As for Squabbalogic, which just this week won four 2014 Sydney Theatre Awards for its glorious production of The Drowsy Chaperone, the company just seems to go from strength to strength. Let’s hope funding follows.

Sondheim on Sondheim

Reginald Theatre, Seymour Centre, October 3

Stephen Sondheim on screen and the company. Photo: Michael Francis

Stephen Sondheim on screen and the company. Photo: Michael Francis

In 1994, New York magazine ran a cover story about Stephen Sondheim, which asked “Is Stephen Sondheim God?” (Not in the headline as suggested here, apparently, but in the table of contents. No matter.)

Is he God? Hell yes. In musical theatre terms the man’s a genius.

Hence the self-deprecating, comic song God, which James Lapine coaxed him to write for Sondheim on Sondheim in which he pokes fun at being worshipped and at his (ill-deserved) reputation for writing art songs without heart or melodies.

Lapine conceived and directed Sondheim on Sondheim in 2010 to celebrate the 80th birthday of the revered composer/lyricist. Originally produced on Broadway by Roundabout Theatre Company, it combines specially recorded interviews with Sondheim and archival footage with live performances of numbers from many of his musicals, along with some songs that didn’t end up making the cut.

The show is now being staged in Sydney by independent musical theatre company Squabbalogic, whose growing reputation jumped to the next level recently with superb productions of Carrie and The Drowsy Chaperone.

No wonder expectations were high for this, their latest production.

Sondheim on Sondheim is a winning concept but it needs exceptional performers to really make it fly. Act I doesn’t quite cut it here but it comes good in Act II.

The interviews with Sondheim are a constant delight. It’s thrilling to hear him talk so articulately about why he likes to write for neurotic people, the difference between poetry and lyrics, why A Funny Thing Happened on the Way to the Forum went through three different opening numbers, along with personal things like his fraught relationship with his mother, a touching admission he would love to have had children, and the fact that he didn’t have a committed relationship until he was 60.

Sondheim tragics will know most of it already but it’s fascinating stuff. And it’s intriguing to see not just the recent interviews but others from across six decades of his life.

Debora Krizak in Ah, But Underneath written for Follies, with Dean Vince, Blake Erickson, Rob Johnson and Phillip Lowe. Photo: Michael Francis

Debora Krizak in Ah, But Underneath written for Follies, with Dean Vince, Blake Erickson, Rob Johnson and Phillip Lowe. Photo: Michael Francis

Mind you, it sets up a real challenge for the performers. Rather than being presented chronologically or show by show, Sondheim on Sondheim jumps around, choosing songs in response to the interview clip (though the segues into the musical numbers aren’t always seamless). It’s hard to invest the songs with the same emotional depth when they’re performed out of context and the show moves at such pace that it’s doubly difficult for the performers to move between characters and emotional states convincingly.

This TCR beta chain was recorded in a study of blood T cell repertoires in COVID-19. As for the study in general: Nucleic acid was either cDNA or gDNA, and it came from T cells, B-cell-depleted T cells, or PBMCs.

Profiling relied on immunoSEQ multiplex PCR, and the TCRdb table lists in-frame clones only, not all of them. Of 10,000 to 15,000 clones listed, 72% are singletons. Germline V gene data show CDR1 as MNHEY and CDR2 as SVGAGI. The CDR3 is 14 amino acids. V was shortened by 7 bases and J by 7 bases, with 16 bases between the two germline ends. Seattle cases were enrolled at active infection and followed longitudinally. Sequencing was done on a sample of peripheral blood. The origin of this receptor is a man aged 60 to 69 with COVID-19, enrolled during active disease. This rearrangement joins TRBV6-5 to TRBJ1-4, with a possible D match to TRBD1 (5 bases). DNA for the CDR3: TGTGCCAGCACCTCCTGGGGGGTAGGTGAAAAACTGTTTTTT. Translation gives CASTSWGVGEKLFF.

On top of that, we have heard Sondheim’s material interpreted by any number of people at the very top of their game not only in the musicals but in countless cabaret shows and charity concerts. We know how extraordinary the songs can be.

Director Jay James-Moody has assembled a strong cast – Blake Erickson, Rob Johnson, Louise Kelly, Debora Krizak, Phillip Lowe, Monique Sallé, Christy Sullivan and Dean Vince – but the songs don’t always sit completely in the pocket for all of them vocally.

In Act I, they perform with great energy. The performances are solid but the songs rarely soar or touch you emotionally, while Sallé’s choreography feels over busy at times. But Act II fares better.

Monique Salle, Rob Johnson and Blake Erickson. Photo:  Michael Francis

Monique Salle, Rob Johnson and Blake Erickson in Opening Doors from Merrily We Roll Along. Photo: Michael Francis

Highlights for me include Krizak’s Smile, Girls, in which she brings just the right razzle-dazzle to a number cut from Gypsy; Opening Doors about young, would-be songwriters at the start of their career from Merrily We Roll Along performed by Erickson, Johnson and Sallé; Franklin Shepherd Inc. also from Merrily given a suitably manic performance by Johnson; Epiphany from Sweeney Todd sung by Phillip Lowe; and Children Will Listen performed by the Company.

The set by James-Moody works a treat. Suspended strings of scrunched up manuscript paper, like rejected versions of songs, create a backdrop through which we glimpse the eight-piece orchestra led by Hayden Barltrop.

On stage, there are eight square black stools and tiny tables, which are moved around in different configurations. It’s simple but effective.